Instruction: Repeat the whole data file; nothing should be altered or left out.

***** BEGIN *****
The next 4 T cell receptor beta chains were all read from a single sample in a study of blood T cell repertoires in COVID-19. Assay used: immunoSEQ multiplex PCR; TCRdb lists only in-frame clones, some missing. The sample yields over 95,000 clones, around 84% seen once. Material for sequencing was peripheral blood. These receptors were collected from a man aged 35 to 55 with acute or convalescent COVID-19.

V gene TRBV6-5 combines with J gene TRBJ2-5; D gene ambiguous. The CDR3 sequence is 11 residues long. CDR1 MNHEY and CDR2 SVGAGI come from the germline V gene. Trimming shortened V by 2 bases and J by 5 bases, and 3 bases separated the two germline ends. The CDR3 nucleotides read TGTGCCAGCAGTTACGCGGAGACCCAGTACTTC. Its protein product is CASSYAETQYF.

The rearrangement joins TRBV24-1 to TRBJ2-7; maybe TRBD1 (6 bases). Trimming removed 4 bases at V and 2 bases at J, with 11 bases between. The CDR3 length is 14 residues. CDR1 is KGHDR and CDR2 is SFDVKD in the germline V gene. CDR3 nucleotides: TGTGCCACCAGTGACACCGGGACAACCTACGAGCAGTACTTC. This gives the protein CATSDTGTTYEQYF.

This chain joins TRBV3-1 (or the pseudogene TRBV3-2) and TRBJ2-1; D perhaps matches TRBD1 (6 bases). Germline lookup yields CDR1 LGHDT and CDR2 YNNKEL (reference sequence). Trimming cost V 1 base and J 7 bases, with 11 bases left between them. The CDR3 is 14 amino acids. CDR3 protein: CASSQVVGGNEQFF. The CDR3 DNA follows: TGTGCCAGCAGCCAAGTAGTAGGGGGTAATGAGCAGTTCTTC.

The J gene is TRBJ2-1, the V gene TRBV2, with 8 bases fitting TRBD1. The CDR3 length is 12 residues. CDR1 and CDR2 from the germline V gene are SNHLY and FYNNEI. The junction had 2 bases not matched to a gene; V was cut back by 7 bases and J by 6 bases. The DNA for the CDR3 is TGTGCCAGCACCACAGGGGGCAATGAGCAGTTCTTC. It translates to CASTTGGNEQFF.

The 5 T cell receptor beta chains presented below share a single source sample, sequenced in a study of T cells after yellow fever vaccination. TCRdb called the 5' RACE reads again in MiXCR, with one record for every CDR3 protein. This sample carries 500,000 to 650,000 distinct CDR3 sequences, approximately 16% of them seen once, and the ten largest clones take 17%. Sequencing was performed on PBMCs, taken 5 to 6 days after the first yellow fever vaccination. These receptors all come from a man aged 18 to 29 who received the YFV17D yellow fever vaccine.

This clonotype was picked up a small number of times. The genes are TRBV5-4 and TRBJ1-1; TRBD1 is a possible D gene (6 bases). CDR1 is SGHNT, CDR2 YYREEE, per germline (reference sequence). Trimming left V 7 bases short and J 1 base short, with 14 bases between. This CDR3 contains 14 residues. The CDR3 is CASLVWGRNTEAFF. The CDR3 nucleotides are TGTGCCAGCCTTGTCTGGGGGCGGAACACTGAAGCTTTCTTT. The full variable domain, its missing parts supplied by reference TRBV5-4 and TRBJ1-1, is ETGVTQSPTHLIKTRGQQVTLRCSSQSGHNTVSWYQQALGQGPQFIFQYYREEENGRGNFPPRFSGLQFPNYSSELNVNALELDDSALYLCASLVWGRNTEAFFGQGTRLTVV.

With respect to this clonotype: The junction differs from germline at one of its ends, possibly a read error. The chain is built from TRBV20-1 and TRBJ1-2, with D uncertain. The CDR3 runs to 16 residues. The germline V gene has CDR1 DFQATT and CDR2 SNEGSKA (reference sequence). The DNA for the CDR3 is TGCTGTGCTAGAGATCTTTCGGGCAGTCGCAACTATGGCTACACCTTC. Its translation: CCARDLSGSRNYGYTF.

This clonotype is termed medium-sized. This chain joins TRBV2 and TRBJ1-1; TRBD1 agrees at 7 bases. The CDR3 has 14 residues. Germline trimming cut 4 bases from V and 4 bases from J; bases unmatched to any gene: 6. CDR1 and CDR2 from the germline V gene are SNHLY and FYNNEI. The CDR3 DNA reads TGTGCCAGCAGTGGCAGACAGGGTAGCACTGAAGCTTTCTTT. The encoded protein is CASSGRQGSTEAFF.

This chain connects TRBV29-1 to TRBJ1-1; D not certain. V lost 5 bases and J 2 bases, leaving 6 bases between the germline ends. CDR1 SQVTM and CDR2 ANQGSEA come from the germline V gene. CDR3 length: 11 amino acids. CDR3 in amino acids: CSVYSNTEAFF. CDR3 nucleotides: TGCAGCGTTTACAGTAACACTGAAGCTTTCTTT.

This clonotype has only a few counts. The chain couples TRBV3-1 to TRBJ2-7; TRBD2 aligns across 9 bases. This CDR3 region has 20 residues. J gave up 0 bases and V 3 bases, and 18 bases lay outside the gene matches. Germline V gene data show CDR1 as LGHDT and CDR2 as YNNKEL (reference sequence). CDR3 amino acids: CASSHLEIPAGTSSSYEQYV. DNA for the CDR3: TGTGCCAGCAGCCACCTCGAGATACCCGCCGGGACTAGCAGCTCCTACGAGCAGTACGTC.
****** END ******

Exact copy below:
The next 4 T cell receptor beta chains were all read from a single sample in a study of blood T cell repertoires in COVID-19. Assay used: immunoSEQ multiplex PCR; TCRdb lists only in-frame clones, some missing. The sample yields over 95,000 clones, around 84% seen once. Material for sequencing was peripheral blood. These receptors were collected from a man aged 35 to 55 with acute or convalescent COVID-19.

V gene TRBV6-5 combines with J gene TRBJ2-5; D gene ambiguous. The CDR3 sequence is 11 residues long. CDR1 MNHEY and CDR2 SVGAGI come from the germline V gene. Trimming shortened V by 2 bases and J by 5 bases, and 3 bases separated the two germline ends. The CDR3 nucleotides read TGTGCCAGCAGTTACGCGGAGACCCAGTACTTC. Its protein product is CASSYAETQYF.

The rearrangement joins TRBV24-1 to TRBJ2-7; maybe TRBD1 (6 bases). Trimming removed 4 bases at V and 2 bases at J, with 11 bases between. The CDR3 length is 14 residues. CDR1 is KGHDR and CDR2 is SFDVKD in the germline V gene. CDR3 nucleotides: TGTGCCACCAGTGACACCGGGACAACCTACGAGCAGTACTTC. This gives the protein CATSDTGTTYEQYF.

This chain joins TRBV3-1 (or the pseudogene TRBV3-2) and TRBJ2-1; D perhaps matches TRBD1 (6 bases). Germline lookup yields CDR1 LGHDT and CDR2 YNNKEL (reference sequence). Trimming cost V 1 base and J 7 bases, with 11 bases left between them. The CDR3 is 14 amino acids. CDR3 protein: CASSQVVGGNEQFF. The CDR3 DNA follows: TGTGCCAGCAGCCAAGTAGTAGGGGGTAATGAGCAGTTCTTC.

The J gene is TRBJ2-1, the V gene TRBV2, with 8 bases fitting TRBD1. The CDR3 length is 12 residues. CDR1 and CDR2 from the germline V gene are SNHLY and FYNNEI. The junction had 2 bases not matched to a gene; V was cut back by 7 bases and J by 6 bases. The DNA for the CDR3 is TGTGCCAGCACCACAGGGGGCAATGAGCAGTTCTTC. It translates to CASTTGGNEQFF.

The 5 T cell receptor beta chains presented below share a single source sample, sequenced in a study of T cells after yellow fever vaccination. TCRdb called the 5' RACE reads again in MiXCR, with one record for every CDR3 protein. This sample carries 500,000 to 650,000 distinct CDR3 sequences, approximately 16% of them seen once, and the ten largest clones take 17%. Sequencing was performed on PBMCs, taken 5 to 6 days after the first yellow fever vaccination. These receptors all come from a man aged 18 to 29 who received the YFV17D yellow fever vaccine.

This clonotype was picked up a small number of times. The genes are TRBV5-4 and TRBJ1-1; TRBD1 is a possible D gene (6 bases). CDR1 is SGHNT, CDR2 YYREEE, per germline (reference sequence). Trimming left V 7 bases short and J 1 base short, with 14 bases between. This CDR3 contains 14 residues. The CDR3 is CASLVWGRNTEAFF. The CDR3 nucleotides are TGTGCCAGCCTTGTCTGGGGGCGGAACACTGAAGCTTTCTTT. The full variable domain, its missing parts supplied by reference TRBV5-4 and TRBJ1-1, is ETGVTQSPTHLIKTRGQQVTLRCSSQSGHNTVSWYQQALGQGPQFIFQYYREEENGRGNFPPRFSGLQFPNYSSELNVNALELDDSALYLCASLVWGRNTEAFFGQGTRLTVV.

With respect to this clonotype: The junction differs from germline at one of its ends, possibly a read error. The chain is built from TRBV20-1 and TRBJ1-2, with D uncertain. The CDR3 runs to 16 residues. The germline V gene has CDR1 DFQATT and CDR2 SNEGSKA (reference sequence). The DNA for the CDR3 is TGCTGTGCTAGAGATCTTTCGGGCAGTCGCAACTATGGCTACACCTTC. Its translation: CCARDLSGSRNYGYTF.

This clonotype is termed medium-sized. This chain joins TRBV2 and TRBJ1-1; TRBD1 agrees at 7 bases. The CDR3 has 14 residues. Germline trimming cut 4 bases from V and 4 bases from J; bases unmatched to any gene: 6. CDR1 and CDR2 from the germline V gene are SNHLY and FYNNEI. The CDR3 DNA reads TGTGCCAGCAGTGGCAGACAGGGTAGCACTGAAGCTTTCTTT. The encoded protein is CASSGRQGSTEAFF.

This chain connects TRBV29-1 to TRBJ1-1; D not certain. V lost 5 bases and J 2 bases, leaving 6 bases between the germline ends. CDR1 SQVTM and CDR2 ANQGSEA come from the germline V gene. CDR3 length: 11 amino acids. CDR3 in amino acids: CSVYSNTEAFF. CDR3 nucleotides: TGCAGCGTTTACAGTAACACTGAAGCTTTCTTT.

This clonotype has only a few counts. The chain couples TRBV3-1 to TRBJ2-7; TRBD2 aligns across 9 bases. This CDR3 region has 20 residues. J gave up 0 bases and V 3 bases, and 18 bases lay outside the gene matches. Germline V gene data show CDR1 as LGHDT and CDR2 as YNNKEL (reference sequence). CDR3 amino acids: CASSHLEIPAGTSSSYEQYV. DNA for the CDR3: TGTGCCAGCAGCCACCTCGAGATACCCGCCGGGACTAGCAGCTCCTACGAGCAGTACGTC.